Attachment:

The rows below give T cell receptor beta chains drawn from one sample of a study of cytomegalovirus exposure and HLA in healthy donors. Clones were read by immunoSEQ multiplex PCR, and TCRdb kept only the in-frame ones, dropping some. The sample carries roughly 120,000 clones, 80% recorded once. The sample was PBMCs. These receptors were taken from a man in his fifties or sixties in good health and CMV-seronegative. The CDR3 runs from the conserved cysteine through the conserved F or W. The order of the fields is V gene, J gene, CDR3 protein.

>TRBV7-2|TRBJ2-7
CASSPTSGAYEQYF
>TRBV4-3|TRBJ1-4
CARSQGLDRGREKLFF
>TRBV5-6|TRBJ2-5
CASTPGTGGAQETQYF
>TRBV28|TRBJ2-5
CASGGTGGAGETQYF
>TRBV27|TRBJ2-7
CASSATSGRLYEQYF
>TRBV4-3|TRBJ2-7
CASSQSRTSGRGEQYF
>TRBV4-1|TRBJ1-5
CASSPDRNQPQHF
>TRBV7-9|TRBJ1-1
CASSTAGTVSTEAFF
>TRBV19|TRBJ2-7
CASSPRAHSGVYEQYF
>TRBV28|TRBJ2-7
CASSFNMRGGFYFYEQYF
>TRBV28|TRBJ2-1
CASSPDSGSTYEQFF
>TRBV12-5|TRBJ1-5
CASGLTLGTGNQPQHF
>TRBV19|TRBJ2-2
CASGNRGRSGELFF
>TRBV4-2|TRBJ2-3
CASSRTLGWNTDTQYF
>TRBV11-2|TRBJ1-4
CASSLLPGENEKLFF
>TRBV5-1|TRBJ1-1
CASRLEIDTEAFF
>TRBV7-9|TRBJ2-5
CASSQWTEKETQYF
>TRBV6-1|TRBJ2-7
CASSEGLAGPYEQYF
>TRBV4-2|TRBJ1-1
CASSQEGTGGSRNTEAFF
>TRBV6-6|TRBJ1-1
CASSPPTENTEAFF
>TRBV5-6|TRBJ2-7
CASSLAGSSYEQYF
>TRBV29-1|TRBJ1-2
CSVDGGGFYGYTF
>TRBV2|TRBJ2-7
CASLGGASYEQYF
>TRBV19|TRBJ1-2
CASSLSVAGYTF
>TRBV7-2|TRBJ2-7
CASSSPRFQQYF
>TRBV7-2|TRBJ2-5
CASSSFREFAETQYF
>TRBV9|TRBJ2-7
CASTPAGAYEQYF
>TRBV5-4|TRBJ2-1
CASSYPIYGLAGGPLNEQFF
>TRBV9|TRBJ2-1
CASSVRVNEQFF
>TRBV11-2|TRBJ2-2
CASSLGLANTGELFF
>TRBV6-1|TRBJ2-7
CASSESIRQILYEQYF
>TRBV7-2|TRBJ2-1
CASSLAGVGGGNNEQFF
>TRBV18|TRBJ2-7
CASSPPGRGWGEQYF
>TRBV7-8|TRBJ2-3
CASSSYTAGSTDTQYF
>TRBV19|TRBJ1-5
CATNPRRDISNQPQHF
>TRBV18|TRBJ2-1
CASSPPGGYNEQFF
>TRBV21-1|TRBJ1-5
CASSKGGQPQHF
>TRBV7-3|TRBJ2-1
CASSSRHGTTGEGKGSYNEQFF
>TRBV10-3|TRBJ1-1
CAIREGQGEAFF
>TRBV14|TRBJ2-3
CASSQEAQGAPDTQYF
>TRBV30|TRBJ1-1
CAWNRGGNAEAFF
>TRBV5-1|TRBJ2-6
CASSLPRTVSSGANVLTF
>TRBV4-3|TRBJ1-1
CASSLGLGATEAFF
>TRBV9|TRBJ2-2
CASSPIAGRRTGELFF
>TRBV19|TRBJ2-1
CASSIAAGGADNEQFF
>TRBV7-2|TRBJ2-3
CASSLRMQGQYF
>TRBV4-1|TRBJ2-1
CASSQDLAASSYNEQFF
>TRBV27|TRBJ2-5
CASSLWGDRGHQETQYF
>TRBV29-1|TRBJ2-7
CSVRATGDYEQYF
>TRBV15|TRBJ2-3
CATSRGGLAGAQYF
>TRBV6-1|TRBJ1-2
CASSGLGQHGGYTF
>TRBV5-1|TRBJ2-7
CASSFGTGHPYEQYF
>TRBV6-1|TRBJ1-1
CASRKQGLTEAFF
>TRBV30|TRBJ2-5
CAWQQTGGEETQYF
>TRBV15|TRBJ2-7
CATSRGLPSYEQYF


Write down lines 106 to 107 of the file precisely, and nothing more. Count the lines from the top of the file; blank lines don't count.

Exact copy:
>TRBV6-1|TRBJ1-1
CASRKQGLTEAFF